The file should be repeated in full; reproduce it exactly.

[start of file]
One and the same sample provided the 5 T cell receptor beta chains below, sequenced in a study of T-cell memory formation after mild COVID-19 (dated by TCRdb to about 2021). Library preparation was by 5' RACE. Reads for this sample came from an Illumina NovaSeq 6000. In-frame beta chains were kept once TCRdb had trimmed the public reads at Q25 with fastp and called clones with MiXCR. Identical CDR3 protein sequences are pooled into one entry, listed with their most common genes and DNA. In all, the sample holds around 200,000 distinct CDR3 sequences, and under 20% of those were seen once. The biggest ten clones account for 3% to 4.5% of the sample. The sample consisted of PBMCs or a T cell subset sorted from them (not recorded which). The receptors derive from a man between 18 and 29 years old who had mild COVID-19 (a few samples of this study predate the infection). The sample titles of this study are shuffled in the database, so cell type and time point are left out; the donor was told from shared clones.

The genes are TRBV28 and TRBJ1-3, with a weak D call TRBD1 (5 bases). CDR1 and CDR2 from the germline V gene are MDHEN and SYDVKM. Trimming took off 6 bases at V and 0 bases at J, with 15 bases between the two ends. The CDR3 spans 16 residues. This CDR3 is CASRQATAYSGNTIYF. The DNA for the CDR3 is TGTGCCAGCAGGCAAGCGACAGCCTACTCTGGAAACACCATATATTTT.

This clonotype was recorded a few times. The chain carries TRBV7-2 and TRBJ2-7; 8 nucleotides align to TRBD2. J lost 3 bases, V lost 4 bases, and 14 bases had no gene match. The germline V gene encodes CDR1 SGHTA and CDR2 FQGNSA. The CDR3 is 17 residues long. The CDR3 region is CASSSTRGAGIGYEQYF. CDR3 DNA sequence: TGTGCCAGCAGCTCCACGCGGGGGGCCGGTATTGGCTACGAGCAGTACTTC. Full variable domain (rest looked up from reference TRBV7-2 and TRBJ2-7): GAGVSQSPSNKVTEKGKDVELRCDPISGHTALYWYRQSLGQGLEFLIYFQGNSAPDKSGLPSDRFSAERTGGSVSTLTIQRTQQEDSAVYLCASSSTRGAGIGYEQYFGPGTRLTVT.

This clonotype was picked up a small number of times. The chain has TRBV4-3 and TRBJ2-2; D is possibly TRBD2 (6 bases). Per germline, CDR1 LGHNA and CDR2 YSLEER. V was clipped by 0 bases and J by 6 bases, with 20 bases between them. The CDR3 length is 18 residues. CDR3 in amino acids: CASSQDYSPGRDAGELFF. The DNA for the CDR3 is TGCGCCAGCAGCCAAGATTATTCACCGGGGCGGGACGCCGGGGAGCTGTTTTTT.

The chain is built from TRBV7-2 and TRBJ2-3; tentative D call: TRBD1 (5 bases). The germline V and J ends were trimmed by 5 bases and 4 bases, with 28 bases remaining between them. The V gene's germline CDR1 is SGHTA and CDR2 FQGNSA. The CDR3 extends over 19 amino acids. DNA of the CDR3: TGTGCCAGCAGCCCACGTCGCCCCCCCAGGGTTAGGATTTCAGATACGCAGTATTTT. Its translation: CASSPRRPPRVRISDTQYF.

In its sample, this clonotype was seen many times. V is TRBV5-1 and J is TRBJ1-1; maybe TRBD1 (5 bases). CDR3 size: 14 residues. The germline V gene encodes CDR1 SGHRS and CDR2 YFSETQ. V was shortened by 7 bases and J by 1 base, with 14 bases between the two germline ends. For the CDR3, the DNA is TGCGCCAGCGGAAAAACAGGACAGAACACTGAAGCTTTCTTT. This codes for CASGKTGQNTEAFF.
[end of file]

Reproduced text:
One and the same sample provided the 5 T cell receptor beta chains below, sequenced in a study of T-cell memory formation after mild COVID-19 (dated by TCRdb to about 2021). Library preparation was by 5' RACE. Reads for this sample came from an Illumina NovaSeq 6000. In-frame beta chains were kept once TCRdb had trimmed the public reads at Q25 with fastp and called clones with MiXCR. Identical CDR3 protein sequences are pooled into one entry, listed with their most common genes and DNA. In all, the sample holds around 200,000 distinct CDR3 sequences, and under 20% of those were seen once. The biggest ten clones account for 3% to 4.5% of the sample. The sample consisted of PBMCs or a T cell subset sorted from them (not recorded which). The receptors derive from a man between 18 and 29 years old who had mild COVID-19 (a few samples of this study predate the infection). The sample titles of this study are shuffled in the database, so cell type and time point are left out; the donor was told from shared clones.

The genes are TRBV28 and TRBJ1-3, with a weak D call TRBD1 (5 bases). CDR1 and CDR2 from the germline V gene are MDHEN and SYDVKM. Trimming took off 6 bases at V and 0 bases at J, with 15 bases between the two ends. The CDR3 spans 16 residues. This CDR3 is CASRQATAYSGNTIYF. The DNA for the CDR3 is TGTGCCAGCAGGCAAGCGACAGCCTACTCTGGAAACACCATATATTTT.

This clonotype was recorded a few times. The chain carries TRBV7-2 and TRBJ2-7; 8 nucleotides align to TRBD2. J lost 3 bases, V lost 4 bases, and 14 bases had no gene match. The germline V gene encodes CDR1 SGHTA and CDR2 FQGNSA. The CDR3 is 17 residues long. The CDR3 region is CASSSTRGAGIGYEQYF. CDR3 DNA sequence: TGTGCCAGCAGCTCCACGCGGGGGGCCGGTATTGGCTACGAGCAGTACTTC. Full variable domain (rest looked up from reference TRBV7-2 and TRBJ2-7): GAGVSQSPSNKVTEKGKDVELRCDPISGHTALYWYRQSLGQGLEFLIYFQGNSAPDKSGLPSDRFSAERTGGSVSTLTIQRTQQEDSAVYLCASSSTRGAGIGYEQYFGPGTRLTVT.

This clonotype was picked up a small number of times. The chain has TRBV4-3 and TRBJ2-2; D is possibly TRBD2 (6 bases). Per germline, CDR1 LGHNA and CDR2 YSLEER. V was clipped by 0 bases and J by 6 bases, with 20 bases between them. The CDR3 length is 18 residues. CDR3 in amino acids: CASSQDYSPGRDAGELFF. The DNA for the CDR3 is TGCGCCAGCAGCCAAGATTATTCACCGGGGCGGGACGCCGGGGAGCTGTTTTTT.

The chain is built from TRBV7-2 and TRBJ2-3; tentative D call: TRBD1 (5 bases). The germline V and J ends were trimmed by 5 bases and 4 bases, with 28 bases remaining between them. The V gene's germline CDR1 is SGHTA and CDR2 FQGNSA. The CDR3 extends over 19 amino acids. DNA of the CDR3: TGTGCCAGCAGCCCACGTCGCCCCCCCAGGGTTAGGATTTCAGATACGCAGTATTTT. Its translation: CASSPRRPPRVRISDTQYF.

In its sample, this clonotype was seen many times. V is TRBV5-1 and J is TRBJ1-1; maybe TRBD1 (5 bases). CDR3 size: 14 residues. The germline V gene encodes CDR1 SGHRS and CDR2 YFSETQ. V was shortened by 7 bases and J by 1 base, with 14 bases between the two germline ends. For the CDR3, the DNA is TGCGCCAGCGGAAAAACAGGACAGAACACTGAAGCTTTCTTT. This codes for CASGKTGQNTEAFF.